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Tips on designing with extra large pots

Posted by bahia SF Bay Area (My Page) on
Sat, Oct 13, 12 at 13:15

Over the years I've designed many gardens with extra large pots as the finishing touches to expansive pool decks or patios/decks, and have come to some conclusions about best practices to use when you don't intend to ever have to repot a containerized tree or palm. This advice applies equally to large pots that may be set within a landscape planted area as an accent, and perhaps set a bit below grade level to make it look more "nested". The typical small drain hole(s) on even the largest pots will over time get clogged by roots impeding drainage, affecting the health of the plantings or even cause them to cease to drain and drown if they get automatic irrigation and you're not paying attention. I've taken to cutting out an 8 inch square opening at all such pots to allow for the trees/palms to root into the ground below and facilitate drainage, as I've explained on the write-up for the photo below.

Here is a link that might be useful: Large pots and best practices


Follow-Up Postings:

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RE: Tips on designing with extra large pots

Sure wouldn't work in my zone where pots (and sometimes their plantings) get moved indoors for the winter! And you'd have to be really sure the pot is where you want it permanently - i.e. that you aren't going to want to move it somewhere else in a year or two... Maybe things are a lot different in your area but, for here, one of the advantages of pots is the abiliity to rearrange them/move them around each year and that wouldn't be possible if things had rooted through a hole in the pot and pavement. Maybe I'm not understanding your method completely - how do you deal with issues like wanting to move the pots elsewhere? What if the pot broke - how would you move the plants to a new pot?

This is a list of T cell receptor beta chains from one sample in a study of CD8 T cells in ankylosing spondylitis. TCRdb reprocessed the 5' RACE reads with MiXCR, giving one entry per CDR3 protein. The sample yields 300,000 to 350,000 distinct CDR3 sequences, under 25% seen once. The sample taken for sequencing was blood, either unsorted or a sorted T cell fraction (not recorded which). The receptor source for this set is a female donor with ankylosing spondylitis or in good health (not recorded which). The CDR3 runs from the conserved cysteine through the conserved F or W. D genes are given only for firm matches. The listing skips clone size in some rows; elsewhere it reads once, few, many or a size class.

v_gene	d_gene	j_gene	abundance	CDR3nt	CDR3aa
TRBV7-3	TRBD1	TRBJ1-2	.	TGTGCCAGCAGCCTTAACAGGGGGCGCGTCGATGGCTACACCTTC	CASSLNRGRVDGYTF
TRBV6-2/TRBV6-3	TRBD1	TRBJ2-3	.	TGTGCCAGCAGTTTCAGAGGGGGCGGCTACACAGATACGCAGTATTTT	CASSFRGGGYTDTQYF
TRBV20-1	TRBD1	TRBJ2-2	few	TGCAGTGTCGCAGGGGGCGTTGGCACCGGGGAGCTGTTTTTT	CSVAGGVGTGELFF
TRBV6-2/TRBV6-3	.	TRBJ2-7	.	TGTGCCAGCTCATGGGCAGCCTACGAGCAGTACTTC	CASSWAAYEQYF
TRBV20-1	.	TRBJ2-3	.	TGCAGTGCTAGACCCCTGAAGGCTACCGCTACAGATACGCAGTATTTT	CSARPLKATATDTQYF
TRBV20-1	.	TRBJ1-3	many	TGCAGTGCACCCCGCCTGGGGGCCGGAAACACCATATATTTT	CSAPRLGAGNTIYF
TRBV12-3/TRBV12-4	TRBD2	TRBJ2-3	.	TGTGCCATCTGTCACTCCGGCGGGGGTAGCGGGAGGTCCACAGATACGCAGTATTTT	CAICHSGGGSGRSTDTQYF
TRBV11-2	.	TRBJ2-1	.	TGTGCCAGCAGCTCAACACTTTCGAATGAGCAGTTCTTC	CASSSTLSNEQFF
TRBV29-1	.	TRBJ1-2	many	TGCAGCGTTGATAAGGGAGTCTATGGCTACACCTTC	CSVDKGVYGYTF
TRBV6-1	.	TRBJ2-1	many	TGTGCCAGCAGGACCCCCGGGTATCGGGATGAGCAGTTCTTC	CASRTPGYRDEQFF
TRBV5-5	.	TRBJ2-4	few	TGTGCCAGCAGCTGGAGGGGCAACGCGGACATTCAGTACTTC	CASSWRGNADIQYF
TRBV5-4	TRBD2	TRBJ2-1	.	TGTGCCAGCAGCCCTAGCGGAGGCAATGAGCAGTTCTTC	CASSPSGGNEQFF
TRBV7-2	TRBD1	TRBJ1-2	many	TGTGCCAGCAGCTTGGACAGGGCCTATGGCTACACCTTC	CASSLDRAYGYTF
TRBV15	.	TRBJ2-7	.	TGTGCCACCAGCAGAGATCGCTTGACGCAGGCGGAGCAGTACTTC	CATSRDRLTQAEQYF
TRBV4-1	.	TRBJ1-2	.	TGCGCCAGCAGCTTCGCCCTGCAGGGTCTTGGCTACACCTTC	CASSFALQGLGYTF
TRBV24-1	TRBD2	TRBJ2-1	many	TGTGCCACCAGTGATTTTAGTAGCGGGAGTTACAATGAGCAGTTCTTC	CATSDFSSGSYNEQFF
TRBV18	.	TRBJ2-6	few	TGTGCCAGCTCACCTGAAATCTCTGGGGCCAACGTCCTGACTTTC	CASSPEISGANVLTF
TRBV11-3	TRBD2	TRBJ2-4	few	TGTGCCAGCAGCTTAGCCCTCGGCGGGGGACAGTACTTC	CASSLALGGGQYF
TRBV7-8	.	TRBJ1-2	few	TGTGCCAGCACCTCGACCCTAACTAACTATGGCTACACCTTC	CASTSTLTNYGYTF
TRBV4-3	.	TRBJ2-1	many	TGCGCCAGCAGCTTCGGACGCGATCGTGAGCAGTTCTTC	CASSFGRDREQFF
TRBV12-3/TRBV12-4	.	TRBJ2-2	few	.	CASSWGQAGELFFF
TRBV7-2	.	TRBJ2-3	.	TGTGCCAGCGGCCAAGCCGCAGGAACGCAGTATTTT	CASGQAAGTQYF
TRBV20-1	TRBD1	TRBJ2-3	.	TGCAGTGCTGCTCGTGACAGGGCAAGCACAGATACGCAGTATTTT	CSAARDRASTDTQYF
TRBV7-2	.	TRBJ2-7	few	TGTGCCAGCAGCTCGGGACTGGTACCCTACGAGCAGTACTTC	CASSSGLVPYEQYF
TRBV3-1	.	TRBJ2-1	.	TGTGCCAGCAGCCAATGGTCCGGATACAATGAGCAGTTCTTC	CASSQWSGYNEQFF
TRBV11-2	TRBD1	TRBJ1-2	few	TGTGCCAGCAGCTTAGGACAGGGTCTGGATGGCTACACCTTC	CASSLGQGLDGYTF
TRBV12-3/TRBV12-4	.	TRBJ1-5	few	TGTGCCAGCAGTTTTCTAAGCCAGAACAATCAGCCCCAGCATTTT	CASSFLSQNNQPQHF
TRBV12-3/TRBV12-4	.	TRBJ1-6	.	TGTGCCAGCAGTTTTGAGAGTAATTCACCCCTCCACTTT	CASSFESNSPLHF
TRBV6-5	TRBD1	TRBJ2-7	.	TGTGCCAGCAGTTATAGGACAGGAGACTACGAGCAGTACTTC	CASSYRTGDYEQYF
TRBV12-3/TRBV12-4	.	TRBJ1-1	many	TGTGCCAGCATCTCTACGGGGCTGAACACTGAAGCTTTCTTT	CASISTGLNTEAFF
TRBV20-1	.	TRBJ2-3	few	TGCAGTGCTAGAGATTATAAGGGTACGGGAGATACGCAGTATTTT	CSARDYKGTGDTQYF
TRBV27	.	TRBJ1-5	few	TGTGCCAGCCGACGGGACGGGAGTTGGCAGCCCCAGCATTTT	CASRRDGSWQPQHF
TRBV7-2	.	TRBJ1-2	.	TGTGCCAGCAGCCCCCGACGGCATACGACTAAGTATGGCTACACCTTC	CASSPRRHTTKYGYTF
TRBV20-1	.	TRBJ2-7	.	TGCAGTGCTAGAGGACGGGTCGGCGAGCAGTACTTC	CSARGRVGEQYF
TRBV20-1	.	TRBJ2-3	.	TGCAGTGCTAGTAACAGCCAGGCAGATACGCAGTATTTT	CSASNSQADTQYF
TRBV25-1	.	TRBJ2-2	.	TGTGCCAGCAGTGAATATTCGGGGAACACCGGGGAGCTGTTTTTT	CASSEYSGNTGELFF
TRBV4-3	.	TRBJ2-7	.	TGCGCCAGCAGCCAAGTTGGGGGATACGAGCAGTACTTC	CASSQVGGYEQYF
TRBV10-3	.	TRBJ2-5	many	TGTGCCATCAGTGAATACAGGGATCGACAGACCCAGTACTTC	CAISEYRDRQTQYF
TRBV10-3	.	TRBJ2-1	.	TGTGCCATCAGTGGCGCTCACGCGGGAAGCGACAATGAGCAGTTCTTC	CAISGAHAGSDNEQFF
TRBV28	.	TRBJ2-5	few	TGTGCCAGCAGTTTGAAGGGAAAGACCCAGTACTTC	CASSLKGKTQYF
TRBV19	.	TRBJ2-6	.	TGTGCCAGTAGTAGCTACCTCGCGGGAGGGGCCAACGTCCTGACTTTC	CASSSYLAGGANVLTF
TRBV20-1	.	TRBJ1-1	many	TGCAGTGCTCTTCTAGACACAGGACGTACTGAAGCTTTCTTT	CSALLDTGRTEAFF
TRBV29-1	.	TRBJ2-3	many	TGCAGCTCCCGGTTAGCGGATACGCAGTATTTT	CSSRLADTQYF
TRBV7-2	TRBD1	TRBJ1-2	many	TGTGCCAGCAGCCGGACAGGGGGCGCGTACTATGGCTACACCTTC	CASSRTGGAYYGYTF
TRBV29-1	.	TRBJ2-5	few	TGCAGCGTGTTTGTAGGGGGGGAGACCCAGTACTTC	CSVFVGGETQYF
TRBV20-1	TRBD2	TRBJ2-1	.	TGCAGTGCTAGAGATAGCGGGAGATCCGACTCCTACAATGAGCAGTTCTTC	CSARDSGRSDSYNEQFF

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RE: Tips on designing with extra large pots

  • Posted by bahia SF Bay Area (My Page) on
    Sun, Oct 14, 12 at 16:52

First, a pot that is 30 inches tall and wide and full of damp soil with palms that are 15 feet tall isn't something that you are going to want to or be able to move easily in the first place. As we don't have freeze damage issues to worry about, breakage on these thick walled ceramic glazed type pots is not an issue. I don't permanently plant aggressively rooting plants into large pots such as this without double potting them with a cheaper plastic nursery pot inside. This methodology I use for things like Strelitzia nicholai which will ultimately break a pot with its roots. Palms, in general, are much better behaved as large growing, long term container plants without fear of roots breaking the pot.

I wouldn't be bothered doing this sort of thing for smaller pots with herbaceous or shrubby things that can be moved, or are more easily divided when necessary. Thus, I only use this for permanent large scale plantings that will stay in place permanently.

On the other hand, I have found cutting a larger drain hole at pots useful for fast growing plants such as restios, as well. I know this is all Greek for anyone outside of the Pacific Coast, but the principle applies wherever gardeners can leave containers outdoors year round, and are using plants that are known to grow such thick roots that they can block drainage at too small drain holes which are the standard when purchased. With the restios, I cut the larger drain hole, and then set the pot over a saucer. This minimizes roots clogging the drainage and letting the plant drown in its own pot. I've had this happen on plantings in pots at client's gardens where I may only check on container plantings once every two months or so. Two months of roots with no air because automatic drip irrigation keeps them flooded is usually a death sentence for most non-aquatic plants.